14000 OH-2, Oak Harbor, OH 43449

Distance from Toledo: 30 min

Ottawa National Wildlife Refuge | U.S. Fish & Wildlife Service (

Established in 1961, to protect the network of wetlands, grasslands and forests that provide habitat for a variety of migratory birds, as well as threatened and endangered species, the Refuge protects  more than 10,000 acres, it has been recognized  globally for its value to wildlife.

Common species: 

Waterfowl, Canada geese, trumpeter swans nesting on muskrat cabins, with goslings, cygnets, shorebirds, songbirds, wading birds and bald eagles feeding their young. 

Black Swamp Bird Observatory

13551 West, OH-2, Oak Harbor, OH 43449

Distance from Toledo: 30 min


Founded by a group of biologists studying bird migration in the area in 1992, Black Swamp’s long-term research data has been used to assist both private and governmental land owners to better manage their properties to support migratory bird species. 

Common Species: 

American Woodcock, Rusty Blackbird, Fox Sparrow, Warbling Vireo, Willow Flycatcher and Yellow Warbler. 

Cullen Park

4500 N. Summit Street, Point Place (Toledo) Ohio 43611

Distance from Toledo: 11 minutes

Common Species:

Shorebirds, warblers and other perching birds in the trees along the path. There are excellent views of ducks, gulls, herons, and egrets from the causeway trail and the trail south on Summit St. leading to Bay View Park.

Sylvania Outdoor Community Parks

Outdoor Sylvania Community Parks –

Olander Park: 17 min

Sylvan Prairie: 24 min

Serving  Sylvania, and the surrounding communities with five beautiful parks, fun, public educational activities, and three facilities for event rental, the stated mission is “Enriching the community by creating spaces for celebrating, contemplating, and engaging with nature and each other.”

Common Species: 

Shorebirds, Waterfowl, Tropical Forest Songbirds, Hummingbirds, Grassland Birds. Plus, don’t miss the annual monarch butterfly migration each September.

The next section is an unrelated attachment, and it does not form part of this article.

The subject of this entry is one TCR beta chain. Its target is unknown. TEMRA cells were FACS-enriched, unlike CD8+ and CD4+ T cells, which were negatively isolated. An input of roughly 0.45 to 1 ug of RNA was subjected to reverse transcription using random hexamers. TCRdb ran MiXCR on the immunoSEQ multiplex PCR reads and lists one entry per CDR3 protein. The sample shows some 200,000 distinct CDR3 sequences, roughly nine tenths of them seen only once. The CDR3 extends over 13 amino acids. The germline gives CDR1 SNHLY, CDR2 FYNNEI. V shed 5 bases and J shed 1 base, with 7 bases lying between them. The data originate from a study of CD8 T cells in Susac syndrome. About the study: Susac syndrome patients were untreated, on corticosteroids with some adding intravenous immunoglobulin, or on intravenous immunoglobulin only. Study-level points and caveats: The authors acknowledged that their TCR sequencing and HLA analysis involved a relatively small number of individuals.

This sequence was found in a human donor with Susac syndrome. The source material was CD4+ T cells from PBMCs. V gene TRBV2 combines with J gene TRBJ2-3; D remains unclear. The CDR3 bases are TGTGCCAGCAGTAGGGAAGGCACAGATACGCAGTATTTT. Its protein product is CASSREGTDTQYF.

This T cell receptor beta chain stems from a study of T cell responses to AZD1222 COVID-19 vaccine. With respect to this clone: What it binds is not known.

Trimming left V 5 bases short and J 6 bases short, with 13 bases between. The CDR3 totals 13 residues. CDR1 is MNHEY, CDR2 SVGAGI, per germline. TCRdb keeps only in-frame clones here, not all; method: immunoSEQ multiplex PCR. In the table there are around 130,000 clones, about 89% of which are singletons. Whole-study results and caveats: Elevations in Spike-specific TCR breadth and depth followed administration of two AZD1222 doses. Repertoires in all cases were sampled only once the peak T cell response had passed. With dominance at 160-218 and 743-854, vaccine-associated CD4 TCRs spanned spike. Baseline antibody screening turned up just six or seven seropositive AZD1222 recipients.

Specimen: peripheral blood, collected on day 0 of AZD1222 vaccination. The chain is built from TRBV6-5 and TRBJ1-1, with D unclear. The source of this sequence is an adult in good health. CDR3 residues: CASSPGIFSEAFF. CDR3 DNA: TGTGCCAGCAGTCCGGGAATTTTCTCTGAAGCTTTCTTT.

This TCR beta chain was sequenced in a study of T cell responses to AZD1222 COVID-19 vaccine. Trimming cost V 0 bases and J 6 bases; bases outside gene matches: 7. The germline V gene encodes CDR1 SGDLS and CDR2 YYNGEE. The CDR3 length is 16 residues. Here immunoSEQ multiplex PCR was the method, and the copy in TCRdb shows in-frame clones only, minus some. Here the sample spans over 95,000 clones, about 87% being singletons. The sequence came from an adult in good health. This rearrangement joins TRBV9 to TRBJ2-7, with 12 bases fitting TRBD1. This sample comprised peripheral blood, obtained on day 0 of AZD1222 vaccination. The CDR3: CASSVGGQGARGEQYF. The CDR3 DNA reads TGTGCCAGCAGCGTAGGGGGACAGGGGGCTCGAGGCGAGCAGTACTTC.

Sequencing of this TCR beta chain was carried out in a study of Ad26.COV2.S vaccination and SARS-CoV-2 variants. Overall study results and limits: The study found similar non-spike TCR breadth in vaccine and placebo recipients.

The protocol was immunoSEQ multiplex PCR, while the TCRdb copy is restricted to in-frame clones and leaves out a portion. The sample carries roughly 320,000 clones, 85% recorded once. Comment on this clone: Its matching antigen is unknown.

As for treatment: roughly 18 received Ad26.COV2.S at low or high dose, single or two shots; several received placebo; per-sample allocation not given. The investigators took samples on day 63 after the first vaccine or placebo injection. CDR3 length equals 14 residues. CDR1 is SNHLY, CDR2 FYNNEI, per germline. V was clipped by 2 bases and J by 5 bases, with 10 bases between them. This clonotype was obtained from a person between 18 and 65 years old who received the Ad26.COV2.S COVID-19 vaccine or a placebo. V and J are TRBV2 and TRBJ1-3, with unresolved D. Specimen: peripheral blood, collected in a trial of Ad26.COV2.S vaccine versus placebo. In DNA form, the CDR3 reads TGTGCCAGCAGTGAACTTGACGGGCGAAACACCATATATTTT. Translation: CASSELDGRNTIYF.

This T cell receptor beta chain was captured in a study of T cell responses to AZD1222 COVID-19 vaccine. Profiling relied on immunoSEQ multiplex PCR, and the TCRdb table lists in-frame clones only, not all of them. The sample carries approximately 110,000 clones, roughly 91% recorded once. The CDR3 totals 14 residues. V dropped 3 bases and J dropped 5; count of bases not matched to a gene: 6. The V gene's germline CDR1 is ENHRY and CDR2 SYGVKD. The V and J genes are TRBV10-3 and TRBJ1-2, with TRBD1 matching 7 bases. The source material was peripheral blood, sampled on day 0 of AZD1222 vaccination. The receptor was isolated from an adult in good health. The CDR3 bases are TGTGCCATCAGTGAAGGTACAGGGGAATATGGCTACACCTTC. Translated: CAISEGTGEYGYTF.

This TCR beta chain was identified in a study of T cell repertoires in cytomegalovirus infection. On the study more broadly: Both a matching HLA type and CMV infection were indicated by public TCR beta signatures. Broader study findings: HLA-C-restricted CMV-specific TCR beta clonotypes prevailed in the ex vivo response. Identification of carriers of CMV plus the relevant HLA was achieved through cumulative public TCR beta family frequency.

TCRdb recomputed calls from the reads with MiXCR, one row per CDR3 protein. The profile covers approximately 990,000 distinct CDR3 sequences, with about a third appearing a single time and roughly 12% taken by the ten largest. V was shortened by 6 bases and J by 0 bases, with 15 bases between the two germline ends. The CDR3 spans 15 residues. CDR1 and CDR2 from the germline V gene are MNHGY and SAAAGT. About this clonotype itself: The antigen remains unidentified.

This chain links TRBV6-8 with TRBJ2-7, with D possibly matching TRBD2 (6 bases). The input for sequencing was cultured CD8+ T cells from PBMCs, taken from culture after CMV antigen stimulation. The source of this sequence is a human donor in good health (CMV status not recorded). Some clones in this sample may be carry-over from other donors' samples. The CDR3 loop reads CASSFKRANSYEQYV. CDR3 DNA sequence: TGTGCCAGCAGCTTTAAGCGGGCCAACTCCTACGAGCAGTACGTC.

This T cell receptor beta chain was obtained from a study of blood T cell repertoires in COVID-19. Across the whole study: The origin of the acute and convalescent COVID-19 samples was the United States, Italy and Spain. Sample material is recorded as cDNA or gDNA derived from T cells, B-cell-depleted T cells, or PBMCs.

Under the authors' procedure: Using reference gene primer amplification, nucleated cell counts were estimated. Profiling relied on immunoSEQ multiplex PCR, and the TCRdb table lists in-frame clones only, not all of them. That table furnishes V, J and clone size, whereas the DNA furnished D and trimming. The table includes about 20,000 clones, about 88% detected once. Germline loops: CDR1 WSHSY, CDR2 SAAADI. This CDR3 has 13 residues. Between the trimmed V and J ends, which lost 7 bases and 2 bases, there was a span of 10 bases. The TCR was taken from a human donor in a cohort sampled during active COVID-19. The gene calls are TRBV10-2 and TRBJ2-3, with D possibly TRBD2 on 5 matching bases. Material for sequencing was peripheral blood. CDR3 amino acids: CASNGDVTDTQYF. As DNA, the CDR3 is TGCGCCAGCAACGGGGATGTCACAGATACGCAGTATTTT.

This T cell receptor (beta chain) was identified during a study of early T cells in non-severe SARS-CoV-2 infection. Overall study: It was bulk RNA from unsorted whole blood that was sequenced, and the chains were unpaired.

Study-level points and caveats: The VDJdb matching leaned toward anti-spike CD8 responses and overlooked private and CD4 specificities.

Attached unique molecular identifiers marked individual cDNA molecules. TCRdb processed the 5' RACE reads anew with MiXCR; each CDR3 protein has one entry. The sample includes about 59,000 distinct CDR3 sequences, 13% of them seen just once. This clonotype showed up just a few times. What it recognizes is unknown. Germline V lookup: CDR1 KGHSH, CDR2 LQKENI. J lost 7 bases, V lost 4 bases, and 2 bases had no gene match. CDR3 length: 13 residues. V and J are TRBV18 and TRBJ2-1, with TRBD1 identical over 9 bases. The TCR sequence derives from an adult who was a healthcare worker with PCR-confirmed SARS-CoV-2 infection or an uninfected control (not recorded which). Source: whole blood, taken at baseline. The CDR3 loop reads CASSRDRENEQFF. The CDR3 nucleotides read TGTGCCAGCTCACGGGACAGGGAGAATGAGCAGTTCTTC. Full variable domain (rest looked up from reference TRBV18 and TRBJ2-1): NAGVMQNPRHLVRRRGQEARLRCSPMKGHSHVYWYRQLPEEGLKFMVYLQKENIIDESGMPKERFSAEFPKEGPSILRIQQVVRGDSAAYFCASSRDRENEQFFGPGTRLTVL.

Toledo MetroParks Featured Birding locations

Distance from Toledo: Multiple locations

Birding | Metroparks Toledo

Lucas County has an abundance of birds and plenty of places to see them. Metroparks is part of the Lake Erie Birding Trail, featuring premiere sites to see almost 400 species.

Oak Opening Species: American Redstart, Blue Grosbeak, Blue-headed Vire, Blue-winge, Warbler, Hooded Warbler, Lark Sparrow, Summer Tanager, Yellow-breasted Chat ,Yellow-throated Vireo, Yellow-throated Warbler

Some of the many species migrating through Toledo:

Bay-breasted Warbler, Black-and-white Warbler, Blackburnian Warbler, Blackpoll Warbler
Black-throated Blue Warbler, Black-throated Green Warbler, Canada Warbler, Cape May Warbler, Cerulean Warbler, Connecticut Warbler, Common Yellowthroat, Golden-winged Warbler, Kentucky Warbler, Kirtland’s Warbler, Magnolia Warbler, Northern Parula, Palm Warbler, Pine Warbler, Prairie Warbler, Wilson’s Warbler, Yellow Warbler, Yellow-rumped Warbler

Maumee Bay State Park

Distance from Toledo: 21 min

1400 State Park Rd, Oregon, OH 43616

Ohio State Parks & Watercraft | Ohio Department of Natural Resources (

More than 300 bird species have been observed at this unique stretch of Ohio land that meets Lake Erie.

Common Species: 

Ducks and large flocks of blackbirds are common. Hawks, Red-tailed and Red-shouldered Hawks, Golden Eagles,  Sharp-shinned Hawks, Ospreys, Broad-winged Hawks, Lapland Longspurs, Sanderlings, Red Knots and Ruddy Turnstones. Songbird migration can be excellent with over 30 species of warblers present plus many other neotropical migrants.